Emerging Markets : Economy And Investment Remain Red Hot

China

 

 

 

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CNPC: Buying into Russia’s
Rosneft

China’s economy continues to grow at a furious pace. In the second quarter it swelled by 11.3% over the same period last year, its highest increase in more than a decade. The faster growth rate comes in spite of new government restrictions on loans, recent increases in interest and reserve rates, and other measures to cool the economy. Fixed-asset investment rose quickly, up 29.5% thus far in 2006, and fears have intensified that the Chinese economy is overheating. In response, the government is likely to employ further rate increases and other tightening measures. Such measures may target foreign direct investment, particularly in real estate.

Unsurprisingly, interest in public stock offerings on China’s domestic stock markets is as intense as ever. In July Daqin Railway Company raised $1.9 billion in an IPO that was more than nine times oversubscribed. The IPO is one of several successful stock offerings since the government lifted a one-year ban on domestic stock sales in May. As a further boost for China’s domestic stock markets, the Industrial and Commercial Bank of China (ICBC), China’s largest bank, received regulatory approval in July for a dual listing in Hong Kong and Shanghai.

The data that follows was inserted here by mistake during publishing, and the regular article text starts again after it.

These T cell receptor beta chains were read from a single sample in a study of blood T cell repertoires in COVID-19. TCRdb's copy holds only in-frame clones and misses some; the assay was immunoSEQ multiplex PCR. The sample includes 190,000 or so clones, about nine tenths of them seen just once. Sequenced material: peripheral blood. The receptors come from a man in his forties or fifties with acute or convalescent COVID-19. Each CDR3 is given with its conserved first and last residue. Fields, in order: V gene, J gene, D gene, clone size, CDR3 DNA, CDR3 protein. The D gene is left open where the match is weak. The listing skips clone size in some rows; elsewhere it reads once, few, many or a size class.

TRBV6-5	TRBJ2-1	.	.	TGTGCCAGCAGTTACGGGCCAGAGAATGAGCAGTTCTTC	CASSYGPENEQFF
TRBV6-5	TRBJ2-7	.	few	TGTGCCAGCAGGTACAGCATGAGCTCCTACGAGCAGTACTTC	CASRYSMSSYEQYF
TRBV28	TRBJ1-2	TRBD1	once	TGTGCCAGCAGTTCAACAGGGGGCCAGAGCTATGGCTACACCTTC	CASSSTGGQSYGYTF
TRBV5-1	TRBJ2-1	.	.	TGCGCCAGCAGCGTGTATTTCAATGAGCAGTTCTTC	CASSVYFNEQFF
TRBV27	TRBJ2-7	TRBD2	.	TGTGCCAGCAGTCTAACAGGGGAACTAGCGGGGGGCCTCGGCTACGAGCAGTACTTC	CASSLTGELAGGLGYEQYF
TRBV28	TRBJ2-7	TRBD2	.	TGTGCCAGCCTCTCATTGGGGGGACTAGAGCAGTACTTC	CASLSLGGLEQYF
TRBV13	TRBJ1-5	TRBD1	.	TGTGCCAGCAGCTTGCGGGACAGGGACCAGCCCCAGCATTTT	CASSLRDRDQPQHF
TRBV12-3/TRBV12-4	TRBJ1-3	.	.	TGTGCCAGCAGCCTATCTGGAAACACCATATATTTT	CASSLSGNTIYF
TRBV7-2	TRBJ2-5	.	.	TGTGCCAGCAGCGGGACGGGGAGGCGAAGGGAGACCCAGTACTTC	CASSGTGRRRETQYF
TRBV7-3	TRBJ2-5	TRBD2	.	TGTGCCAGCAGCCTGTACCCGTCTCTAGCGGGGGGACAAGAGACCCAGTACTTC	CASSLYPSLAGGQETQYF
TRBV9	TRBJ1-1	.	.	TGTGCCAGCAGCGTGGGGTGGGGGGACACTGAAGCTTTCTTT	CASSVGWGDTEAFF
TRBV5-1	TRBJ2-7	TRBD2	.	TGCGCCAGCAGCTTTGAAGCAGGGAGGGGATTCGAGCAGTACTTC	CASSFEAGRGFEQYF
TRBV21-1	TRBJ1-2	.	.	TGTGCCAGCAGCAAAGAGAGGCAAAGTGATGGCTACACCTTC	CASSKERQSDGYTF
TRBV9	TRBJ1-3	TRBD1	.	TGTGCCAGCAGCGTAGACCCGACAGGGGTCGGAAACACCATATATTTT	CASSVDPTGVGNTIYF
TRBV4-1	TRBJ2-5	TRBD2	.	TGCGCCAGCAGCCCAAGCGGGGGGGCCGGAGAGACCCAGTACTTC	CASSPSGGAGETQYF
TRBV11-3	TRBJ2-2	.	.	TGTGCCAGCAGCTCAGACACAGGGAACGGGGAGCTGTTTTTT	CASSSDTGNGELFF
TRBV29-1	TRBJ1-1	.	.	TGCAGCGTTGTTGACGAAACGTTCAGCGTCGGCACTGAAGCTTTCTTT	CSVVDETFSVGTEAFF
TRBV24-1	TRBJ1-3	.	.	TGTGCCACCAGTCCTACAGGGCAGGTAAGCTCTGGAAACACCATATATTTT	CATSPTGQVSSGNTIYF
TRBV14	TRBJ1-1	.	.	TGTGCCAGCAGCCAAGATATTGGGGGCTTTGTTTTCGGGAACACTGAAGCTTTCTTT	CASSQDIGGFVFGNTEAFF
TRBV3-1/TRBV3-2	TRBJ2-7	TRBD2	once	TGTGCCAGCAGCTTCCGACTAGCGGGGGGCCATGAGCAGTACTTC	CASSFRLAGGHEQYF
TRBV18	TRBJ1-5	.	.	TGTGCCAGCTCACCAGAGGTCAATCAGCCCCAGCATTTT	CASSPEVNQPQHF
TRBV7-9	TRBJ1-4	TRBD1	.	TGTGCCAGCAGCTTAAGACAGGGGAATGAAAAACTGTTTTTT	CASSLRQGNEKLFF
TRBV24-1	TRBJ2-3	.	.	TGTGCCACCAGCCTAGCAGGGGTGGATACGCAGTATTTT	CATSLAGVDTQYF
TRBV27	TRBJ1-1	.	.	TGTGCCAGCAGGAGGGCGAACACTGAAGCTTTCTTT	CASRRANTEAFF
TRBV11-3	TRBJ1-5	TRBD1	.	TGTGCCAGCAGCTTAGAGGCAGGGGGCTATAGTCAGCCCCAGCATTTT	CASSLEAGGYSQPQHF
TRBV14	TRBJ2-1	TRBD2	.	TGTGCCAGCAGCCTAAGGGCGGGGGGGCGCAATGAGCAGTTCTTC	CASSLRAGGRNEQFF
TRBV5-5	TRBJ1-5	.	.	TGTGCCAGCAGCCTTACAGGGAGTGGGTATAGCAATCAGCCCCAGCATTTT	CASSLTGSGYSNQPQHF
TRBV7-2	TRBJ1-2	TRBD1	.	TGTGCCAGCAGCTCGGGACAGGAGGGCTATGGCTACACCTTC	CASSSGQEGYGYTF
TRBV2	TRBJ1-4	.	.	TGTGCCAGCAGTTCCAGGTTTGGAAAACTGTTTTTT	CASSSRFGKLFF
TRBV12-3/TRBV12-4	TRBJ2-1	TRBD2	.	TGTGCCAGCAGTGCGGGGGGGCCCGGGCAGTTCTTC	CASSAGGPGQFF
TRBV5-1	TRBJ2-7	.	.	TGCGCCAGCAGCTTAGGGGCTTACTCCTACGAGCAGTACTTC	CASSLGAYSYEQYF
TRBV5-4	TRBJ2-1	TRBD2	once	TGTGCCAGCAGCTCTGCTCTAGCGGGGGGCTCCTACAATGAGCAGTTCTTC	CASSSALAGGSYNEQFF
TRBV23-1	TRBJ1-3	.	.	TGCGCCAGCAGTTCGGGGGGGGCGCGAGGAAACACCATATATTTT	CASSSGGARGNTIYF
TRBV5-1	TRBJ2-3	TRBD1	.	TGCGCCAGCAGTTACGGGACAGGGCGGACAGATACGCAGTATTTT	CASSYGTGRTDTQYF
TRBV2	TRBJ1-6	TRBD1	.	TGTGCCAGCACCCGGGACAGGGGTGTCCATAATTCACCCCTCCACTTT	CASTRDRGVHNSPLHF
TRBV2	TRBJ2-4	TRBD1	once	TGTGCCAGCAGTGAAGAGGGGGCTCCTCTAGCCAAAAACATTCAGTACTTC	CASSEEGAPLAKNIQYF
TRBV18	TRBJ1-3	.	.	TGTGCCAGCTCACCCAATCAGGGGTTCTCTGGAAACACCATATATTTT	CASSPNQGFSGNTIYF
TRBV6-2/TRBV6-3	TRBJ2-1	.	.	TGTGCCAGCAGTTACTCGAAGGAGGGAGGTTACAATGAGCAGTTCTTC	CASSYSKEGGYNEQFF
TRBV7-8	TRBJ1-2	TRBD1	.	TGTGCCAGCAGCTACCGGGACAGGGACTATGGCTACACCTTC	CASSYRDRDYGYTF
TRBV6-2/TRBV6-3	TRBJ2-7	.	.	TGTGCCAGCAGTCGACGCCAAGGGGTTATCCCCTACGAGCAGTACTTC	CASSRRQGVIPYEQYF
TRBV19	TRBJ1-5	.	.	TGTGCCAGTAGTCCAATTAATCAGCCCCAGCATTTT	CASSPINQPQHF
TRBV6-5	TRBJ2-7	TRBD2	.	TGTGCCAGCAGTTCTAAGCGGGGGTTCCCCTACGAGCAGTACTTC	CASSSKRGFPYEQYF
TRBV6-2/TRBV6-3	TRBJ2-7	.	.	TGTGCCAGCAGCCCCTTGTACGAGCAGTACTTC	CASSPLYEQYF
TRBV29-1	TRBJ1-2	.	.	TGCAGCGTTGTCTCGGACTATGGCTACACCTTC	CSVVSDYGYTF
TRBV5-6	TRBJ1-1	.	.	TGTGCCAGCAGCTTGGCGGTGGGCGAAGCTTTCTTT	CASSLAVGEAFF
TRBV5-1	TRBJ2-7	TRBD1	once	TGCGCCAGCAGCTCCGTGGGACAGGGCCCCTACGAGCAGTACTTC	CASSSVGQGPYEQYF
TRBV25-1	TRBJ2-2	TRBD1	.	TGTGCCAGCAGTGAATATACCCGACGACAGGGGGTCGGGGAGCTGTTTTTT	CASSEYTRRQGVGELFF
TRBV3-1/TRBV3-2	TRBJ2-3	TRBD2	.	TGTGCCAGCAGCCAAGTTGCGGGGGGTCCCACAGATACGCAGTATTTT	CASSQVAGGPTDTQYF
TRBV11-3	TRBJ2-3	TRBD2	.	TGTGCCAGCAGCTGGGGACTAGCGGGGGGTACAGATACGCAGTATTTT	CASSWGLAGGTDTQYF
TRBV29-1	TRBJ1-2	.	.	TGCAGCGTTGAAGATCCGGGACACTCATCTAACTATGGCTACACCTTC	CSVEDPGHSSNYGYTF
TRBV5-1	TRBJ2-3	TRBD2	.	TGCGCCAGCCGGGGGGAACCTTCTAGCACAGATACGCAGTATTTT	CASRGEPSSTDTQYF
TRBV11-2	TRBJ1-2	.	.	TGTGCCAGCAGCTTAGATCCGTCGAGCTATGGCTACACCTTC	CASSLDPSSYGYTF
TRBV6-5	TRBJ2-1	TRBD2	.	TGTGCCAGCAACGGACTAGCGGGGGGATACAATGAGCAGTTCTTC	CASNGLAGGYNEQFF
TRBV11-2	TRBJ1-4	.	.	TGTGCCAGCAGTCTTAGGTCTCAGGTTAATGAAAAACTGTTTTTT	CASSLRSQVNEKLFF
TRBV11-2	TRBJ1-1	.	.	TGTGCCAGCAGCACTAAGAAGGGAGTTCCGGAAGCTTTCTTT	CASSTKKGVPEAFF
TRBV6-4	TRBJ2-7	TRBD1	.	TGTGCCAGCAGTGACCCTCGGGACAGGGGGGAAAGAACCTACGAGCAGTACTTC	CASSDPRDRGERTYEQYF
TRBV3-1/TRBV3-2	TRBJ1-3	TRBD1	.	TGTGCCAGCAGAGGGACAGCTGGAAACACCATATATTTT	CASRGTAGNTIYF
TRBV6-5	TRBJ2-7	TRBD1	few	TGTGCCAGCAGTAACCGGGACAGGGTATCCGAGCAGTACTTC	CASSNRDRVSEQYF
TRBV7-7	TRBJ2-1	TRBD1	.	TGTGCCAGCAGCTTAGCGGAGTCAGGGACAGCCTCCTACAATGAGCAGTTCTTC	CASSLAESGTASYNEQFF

State-owned China National Petroleum Corporation (CNPC), China’s largest oil company, announced on July 19 that it would invest $500 million to purchase stock in the Russian oil company Rosneft. CNPC said the agreement would deepen the relationship between the two companies, but critics have questioned if CNPC’s stake will be big enough to give it influence over Rosneft.

Hainan Airlines, China’s fourth-largest airline by number of planes, raised $700 million in a private equity sale in late June. The company will use the newly raised capital to further expand its fleet as it seeks to compete with China’s three largest airlines. Following the placement, Grand China Airlines Holdings replaced billionaire George Soros as the airline’s largest shareholder. China’s Caijing magazine reported in July that Grand China may buy all public stock of Hainan Airlines before its own IPO in 2007. The largest shareholder of Grand China is the Hainan government.

 

 

Thomas Clouse

 

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